See Policymaking for Social Security, by Martha Derthick, p. 5 (Villard Books, New York, 1991).
The Public Papers and Addresses of Franklin D. Roosevelt, Samuel Rosenman, ed., Vol. IV, pp. 324-325 (Random House, New York).
Some socialists said FDR was moving toward central planning and economic nationalism. Said Stuart Chase: “National planning and economic nationalism must go together or not all. President Roosevelt has accepted the general philosophy of planning.” He added that the nation could confidently move toward autarchy. Also see George Soule’s comments in Walter Lippmann’s The Good Society, p. 91 (Grosset & Dunlap, New York, 1936): “It is nonsense to say that there is any physical impossibility of doing for peace purposes the sort of thing we did for war purposes.”
The General Theory of Employment, Interest, and Money, Vol. VII, from The Collected Writings of John Maynard Keynes, p. 378 (St. Martin’s Press, Royal Economic Society, London).
For more on this, see Ludwig von Mises, Human Action, , p. 466 (FEE, Irvington-on Hudson, N.Y.,1966),.4th rev. ed., in which he discusses the inflationist view of history: “A very popular doctrine maintains that progressive lowering of the monetary unit’s purchasing power has played a decisive role in historical evolution.” See The Keynesian Episode: A Reassessment, by W.H. Hutt, pp. 269-70 (Liberty Press, Indianapolis, 1979).
Madam Secretary: Frances Perkins, by George Martin, p. 346 (Houghton Mifflin, Boston, 1976).
Half Way with Roosevelt, by Ernest K. Lindley, p. 218 (Viking Press, New York, 1937).
Ibid, p. 219.
Reviewing the achievements of FDR, Doris Kearns Goodwin writes: “No longer would government be viewed as merely a bystander and an occasional referee, intervening only in times of crisis. Instead, the government would assume responsibility for continued growth and fairness in the distribution of wealth.” No Ordinary Time; Franklin and Eleanor Roosevelt: The Home Front in World War II, p. 625 (Simon & Schuster, New York, 1994).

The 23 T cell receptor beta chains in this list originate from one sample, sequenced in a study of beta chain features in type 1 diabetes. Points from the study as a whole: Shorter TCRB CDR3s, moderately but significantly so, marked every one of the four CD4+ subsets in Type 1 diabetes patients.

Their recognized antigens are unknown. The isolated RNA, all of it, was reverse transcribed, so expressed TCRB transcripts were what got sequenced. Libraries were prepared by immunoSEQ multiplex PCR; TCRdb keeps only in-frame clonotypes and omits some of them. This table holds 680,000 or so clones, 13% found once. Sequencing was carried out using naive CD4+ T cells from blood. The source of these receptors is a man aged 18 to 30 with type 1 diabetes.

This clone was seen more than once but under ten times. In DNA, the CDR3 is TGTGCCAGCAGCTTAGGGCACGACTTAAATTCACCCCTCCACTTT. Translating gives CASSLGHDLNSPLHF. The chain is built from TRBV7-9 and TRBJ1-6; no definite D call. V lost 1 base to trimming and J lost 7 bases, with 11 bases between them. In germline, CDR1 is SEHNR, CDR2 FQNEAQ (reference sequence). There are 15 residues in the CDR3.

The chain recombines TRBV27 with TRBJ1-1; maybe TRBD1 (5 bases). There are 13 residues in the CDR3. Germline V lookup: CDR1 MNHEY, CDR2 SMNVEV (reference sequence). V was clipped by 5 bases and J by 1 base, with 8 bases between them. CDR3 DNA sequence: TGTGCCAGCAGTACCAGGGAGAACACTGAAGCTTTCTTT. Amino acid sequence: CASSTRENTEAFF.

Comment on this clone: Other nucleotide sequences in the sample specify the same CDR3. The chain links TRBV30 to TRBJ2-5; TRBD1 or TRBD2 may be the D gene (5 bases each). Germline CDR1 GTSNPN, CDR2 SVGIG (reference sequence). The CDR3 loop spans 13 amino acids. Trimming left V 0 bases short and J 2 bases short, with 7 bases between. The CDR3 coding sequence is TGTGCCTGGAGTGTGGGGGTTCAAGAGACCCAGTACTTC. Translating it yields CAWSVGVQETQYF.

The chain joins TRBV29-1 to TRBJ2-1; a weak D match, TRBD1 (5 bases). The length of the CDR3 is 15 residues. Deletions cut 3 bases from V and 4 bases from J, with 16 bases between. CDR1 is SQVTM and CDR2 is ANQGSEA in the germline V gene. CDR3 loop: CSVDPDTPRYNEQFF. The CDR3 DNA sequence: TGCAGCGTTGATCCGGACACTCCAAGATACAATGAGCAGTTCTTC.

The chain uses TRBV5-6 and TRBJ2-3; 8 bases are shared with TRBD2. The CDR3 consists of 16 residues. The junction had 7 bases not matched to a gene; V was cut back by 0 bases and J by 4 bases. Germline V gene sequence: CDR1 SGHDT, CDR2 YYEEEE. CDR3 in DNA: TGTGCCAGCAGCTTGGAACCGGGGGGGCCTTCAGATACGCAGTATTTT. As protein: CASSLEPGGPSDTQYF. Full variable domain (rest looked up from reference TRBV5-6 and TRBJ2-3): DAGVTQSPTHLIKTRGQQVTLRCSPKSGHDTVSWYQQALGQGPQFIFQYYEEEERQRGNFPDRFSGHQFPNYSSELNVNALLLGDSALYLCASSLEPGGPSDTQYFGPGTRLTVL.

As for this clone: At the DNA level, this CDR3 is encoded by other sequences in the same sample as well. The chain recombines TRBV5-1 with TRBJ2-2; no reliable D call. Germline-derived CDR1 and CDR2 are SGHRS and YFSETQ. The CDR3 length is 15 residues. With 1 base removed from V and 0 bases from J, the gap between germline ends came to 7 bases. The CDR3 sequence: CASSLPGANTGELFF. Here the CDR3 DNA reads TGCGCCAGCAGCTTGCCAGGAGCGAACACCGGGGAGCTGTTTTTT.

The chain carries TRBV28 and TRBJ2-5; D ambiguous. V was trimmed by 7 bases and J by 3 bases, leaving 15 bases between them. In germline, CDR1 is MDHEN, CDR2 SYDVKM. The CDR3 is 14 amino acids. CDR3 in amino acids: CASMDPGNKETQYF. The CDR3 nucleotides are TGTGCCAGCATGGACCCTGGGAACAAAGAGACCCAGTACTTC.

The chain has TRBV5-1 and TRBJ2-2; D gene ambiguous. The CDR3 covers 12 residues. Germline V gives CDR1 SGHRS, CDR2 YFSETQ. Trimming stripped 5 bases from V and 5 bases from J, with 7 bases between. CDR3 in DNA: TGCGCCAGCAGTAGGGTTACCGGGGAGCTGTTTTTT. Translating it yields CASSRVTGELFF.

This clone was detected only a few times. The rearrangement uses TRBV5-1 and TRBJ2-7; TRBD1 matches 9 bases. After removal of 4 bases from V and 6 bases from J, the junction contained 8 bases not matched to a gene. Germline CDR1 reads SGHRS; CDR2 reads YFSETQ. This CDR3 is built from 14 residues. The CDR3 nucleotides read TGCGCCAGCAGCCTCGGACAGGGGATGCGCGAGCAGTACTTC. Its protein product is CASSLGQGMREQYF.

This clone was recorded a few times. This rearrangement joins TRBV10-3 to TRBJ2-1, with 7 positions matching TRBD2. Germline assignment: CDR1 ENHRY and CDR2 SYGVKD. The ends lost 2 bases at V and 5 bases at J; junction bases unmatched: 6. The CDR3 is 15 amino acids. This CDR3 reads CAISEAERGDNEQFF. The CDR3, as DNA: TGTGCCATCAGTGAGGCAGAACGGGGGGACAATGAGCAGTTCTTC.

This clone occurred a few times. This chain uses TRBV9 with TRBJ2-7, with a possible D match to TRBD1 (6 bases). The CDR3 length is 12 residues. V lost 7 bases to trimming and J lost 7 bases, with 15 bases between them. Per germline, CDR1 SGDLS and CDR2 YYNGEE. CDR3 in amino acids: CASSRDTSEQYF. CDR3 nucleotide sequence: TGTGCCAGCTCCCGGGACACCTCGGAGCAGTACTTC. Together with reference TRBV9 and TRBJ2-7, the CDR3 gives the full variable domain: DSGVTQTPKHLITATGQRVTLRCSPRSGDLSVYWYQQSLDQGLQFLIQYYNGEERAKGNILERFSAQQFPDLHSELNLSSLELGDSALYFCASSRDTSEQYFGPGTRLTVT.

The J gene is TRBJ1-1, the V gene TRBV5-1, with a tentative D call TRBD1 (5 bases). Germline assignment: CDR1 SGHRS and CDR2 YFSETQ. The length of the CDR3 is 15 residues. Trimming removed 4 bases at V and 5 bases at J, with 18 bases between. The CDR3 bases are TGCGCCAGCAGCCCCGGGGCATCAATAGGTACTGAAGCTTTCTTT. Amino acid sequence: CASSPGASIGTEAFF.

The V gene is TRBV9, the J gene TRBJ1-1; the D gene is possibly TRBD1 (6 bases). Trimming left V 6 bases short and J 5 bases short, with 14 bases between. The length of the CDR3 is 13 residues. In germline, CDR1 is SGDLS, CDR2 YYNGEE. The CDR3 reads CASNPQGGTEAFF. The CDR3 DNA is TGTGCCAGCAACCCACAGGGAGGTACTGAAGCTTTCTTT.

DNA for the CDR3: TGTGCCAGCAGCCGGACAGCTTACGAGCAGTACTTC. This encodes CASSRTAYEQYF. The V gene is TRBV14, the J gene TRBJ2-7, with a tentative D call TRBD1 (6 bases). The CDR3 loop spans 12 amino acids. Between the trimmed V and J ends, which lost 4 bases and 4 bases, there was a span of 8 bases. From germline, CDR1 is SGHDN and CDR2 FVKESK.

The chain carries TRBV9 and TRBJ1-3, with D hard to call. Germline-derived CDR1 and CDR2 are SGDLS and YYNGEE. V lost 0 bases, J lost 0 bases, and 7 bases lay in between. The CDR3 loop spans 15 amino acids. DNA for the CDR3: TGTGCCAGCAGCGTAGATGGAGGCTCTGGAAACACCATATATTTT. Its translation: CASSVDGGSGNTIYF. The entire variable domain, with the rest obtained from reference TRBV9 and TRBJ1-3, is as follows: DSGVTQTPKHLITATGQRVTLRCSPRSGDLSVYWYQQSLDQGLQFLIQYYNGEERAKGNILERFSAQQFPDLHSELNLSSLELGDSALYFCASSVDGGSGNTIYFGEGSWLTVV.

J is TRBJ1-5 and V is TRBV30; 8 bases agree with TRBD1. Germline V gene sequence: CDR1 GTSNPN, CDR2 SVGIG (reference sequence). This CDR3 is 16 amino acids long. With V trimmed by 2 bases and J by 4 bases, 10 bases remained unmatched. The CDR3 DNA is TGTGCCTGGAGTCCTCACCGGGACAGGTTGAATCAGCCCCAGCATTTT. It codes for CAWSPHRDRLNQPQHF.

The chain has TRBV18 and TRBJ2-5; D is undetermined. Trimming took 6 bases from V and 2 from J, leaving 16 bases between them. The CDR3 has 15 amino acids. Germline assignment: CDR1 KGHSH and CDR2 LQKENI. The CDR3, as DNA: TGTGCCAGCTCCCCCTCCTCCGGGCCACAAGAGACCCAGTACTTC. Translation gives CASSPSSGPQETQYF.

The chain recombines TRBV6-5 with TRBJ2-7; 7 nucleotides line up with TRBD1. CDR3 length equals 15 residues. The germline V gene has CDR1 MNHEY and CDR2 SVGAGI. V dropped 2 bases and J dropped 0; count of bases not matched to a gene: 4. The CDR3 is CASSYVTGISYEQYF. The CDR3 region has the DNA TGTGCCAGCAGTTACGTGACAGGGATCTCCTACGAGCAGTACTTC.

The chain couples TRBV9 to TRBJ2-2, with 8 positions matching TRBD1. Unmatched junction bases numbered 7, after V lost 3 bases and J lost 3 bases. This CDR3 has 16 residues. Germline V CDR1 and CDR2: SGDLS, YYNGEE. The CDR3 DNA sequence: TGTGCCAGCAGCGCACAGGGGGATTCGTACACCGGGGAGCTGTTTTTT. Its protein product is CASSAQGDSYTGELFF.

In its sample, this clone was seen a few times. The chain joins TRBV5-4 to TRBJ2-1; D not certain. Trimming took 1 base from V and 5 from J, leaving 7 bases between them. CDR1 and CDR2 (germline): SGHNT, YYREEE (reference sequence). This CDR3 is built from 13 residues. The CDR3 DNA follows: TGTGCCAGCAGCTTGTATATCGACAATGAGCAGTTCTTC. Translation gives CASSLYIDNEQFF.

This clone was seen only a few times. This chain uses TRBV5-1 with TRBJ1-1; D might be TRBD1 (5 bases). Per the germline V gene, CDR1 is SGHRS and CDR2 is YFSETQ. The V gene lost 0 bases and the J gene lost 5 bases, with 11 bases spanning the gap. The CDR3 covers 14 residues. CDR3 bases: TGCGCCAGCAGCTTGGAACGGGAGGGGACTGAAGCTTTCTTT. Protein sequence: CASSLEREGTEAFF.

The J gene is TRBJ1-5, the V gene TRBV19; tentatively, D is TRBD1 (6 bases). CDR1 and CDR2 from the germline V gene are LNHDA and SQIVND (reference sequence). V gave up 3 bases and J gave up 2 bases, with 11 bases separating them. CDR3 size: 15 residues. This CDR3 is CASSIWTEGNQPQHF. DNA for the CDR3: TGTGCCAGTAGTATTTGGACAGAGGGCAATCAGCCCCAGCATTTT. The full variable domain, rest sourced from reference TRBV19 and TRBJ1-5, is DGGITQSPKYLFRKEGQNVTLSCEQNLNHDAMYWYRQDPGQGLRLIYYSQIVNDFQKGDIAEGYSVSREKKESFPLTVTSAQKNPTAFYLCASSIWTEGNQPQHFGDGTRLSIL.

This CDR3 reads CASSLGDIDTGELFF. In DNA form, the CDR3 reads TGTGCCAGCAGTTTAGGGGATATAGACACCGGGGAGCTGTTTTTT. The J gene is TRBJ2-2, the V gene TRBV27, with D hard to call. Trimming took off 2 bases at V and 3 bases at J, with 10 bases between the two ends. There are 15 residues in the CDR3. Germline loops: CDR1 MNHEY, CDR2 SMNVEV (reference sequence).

I will discuss this term in a later section.
The best example is one of the administrators of Social Security, Wilbur Cohen. With the Republicans back in power in 1953, the supposedly nonpartisan Cohen quietly “wrote speeches and supplied information” for the Democrats. Says a friendly biographer: “It was not the first time that the nonpartisan Social Security administration shaded into partisan politics.” See Mr. Social Security: The Life of Wilbur Cohen, by Edward Berkowitz, p. 41 (University Press of Kansas, Lawrence, 1995).
 See Dare to Be 100, by Walter M. Bortz, III, p. 52 (Random House, New York, 1997).
Barbara Armstrong, executive director of the Committee on Economic Security (CES) which wrote the Social Security plan, said retirement would mean “that you’ve stopped working for pay.” See The History of Retirement: The Meaning and Functioning of an American Institution, 1885-1978, by William Graebner, p. 185 (Yale University Press, New Haven, Conn., 1980).